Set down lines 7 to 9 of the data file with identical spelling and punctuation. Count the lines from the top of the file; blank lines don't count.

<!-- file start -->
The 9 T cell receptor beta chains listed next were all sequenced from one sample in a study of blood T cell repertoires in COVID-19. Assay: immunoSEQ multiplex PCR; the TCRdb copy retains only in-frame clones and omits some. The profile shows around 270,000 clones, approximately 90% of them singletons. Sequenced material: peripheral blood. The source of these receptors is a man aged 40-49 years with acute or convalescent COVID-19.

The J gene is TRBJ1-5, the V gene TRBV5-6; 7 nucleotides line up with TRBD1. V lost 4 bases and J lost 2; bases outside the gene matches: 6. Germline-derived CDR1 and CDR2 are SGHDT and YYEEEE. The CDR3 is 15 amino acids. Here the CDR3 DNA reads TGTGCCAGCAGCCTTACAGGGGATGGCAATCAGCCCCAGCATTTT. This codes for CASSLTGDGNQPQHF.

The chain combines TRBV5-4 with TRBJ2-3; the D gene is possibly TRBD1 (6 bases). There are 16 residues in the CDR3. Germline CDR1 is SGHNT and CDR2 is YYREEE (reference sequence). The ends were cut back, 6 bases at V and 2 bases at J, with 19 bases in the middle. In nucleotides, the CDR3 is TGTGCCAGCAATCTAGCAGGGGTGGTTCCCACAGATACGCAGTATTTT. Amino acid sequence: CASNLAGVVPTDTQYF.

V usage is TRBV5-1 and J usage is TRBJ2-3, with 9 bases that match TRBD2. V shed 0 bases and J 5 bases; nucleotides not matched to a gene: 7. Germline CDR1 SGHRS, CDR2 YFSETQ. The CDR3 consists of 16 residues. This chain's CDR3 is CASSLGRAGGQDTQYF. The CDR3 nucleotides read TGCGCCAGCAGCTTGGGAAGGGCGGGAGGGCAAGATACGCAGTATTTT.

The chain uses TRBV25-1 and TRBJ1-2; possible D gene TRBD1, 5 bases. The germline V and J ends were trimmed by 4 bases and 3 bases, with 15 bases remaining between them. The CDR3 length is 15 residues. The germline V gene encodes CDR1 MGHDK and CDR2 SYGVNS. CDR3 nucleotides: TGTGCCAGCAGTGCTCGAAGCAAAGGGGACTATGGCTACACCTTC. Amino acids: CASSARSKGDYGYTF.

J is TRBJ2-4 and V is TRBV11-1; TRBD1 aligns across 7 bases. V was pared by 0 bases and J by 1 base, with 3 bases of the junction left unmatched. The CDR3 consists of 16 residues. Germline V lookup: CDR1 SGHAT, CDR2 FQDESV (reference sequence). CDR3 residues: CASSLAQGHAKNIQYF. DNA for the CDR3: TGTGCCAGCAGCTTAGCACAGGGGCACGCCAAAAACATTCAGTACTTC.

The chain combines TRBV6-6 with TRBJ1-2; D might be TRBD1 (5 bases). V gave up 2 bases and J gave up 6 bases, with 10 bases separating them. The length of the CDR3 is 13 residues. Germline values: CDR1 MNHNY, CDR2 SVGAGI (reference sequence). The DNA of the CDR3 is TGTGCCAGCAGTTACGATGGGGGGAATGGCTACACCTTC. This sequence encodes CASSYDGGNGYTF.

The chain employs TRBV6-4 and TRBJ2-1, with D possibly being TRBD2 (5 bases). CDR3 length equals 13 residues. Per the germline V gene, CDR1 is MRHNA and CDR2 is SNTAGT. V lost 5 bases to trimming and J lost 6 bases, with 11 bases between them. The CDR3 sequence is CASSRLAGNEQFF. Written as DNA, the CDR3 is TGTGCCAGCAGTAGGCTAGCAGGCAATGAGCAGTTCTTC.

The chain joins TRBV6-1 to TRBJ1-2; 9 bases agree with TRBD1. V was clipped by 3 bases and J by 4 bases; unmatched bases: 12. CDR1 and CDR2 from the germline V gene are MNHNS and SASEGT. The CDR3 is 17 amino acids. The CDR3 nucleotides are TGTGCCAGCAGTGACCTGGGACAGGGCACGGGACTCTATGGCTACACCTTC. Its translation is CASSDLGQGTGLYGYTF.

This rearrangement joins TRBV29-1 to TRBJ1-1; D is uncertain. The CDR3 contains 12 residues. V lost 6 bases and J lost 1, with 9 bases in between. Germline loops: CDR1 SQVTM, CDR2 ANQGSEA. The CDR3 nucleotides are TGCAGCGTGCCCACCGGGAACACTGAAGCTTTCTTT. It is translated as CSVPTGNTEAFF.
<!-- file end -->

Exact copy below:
The chain combines TRBV6-6 with TRBJ1-2; D might be TRBD1 (5 bases). V gave up 2 bases and J gave up 6 bases, with 10 bases separating them. The length of the CDR3 is 13 residues. Germline values: CDR1 MNHNY, CDR2 SVGAGI (reference sequence). The DNA of the CDR3 is TGTGCCAGCAGTTACGATGGGGGGAATGGCTACACCTTC. This sequence encodes CASSYDGGNGYTF.

The chain employs TRBV6-4 and TRBJ2-1, with D possibly being TRBD2 (5 bases). CDR3 length equals 13 residues. Per the germline V gene, CDR1 is MRHNA and CDR2 is SNTAGT. V lost 5 bases to trimming and J lost 6 bases, with 11 bases between them. The CDR3 sequence is CASSRLAGNEQFF. Written as DNA, the CDR3 is TGTGCCAGCAGTAGGCTAGCAGGCAATGAGCAGTTCTTC.

The chain joins TRBV6-1 to TRBJ1-2; 9 bases agree with TRBD1. V was clipped by 3 bases and J by 4 bases; unmatched bases: 12. CDR1 and CDR2 from the germline V gene are MNHNS and SASEGT. The CDR3 is 17 amino acids. The CDR3 nucleotides are TGTGCCAGCAGTGACCTGGGACAGGGCACGGGACTCTATGGCTACACCTTC. Its translation is CASSDLGQGTGLYGYTF.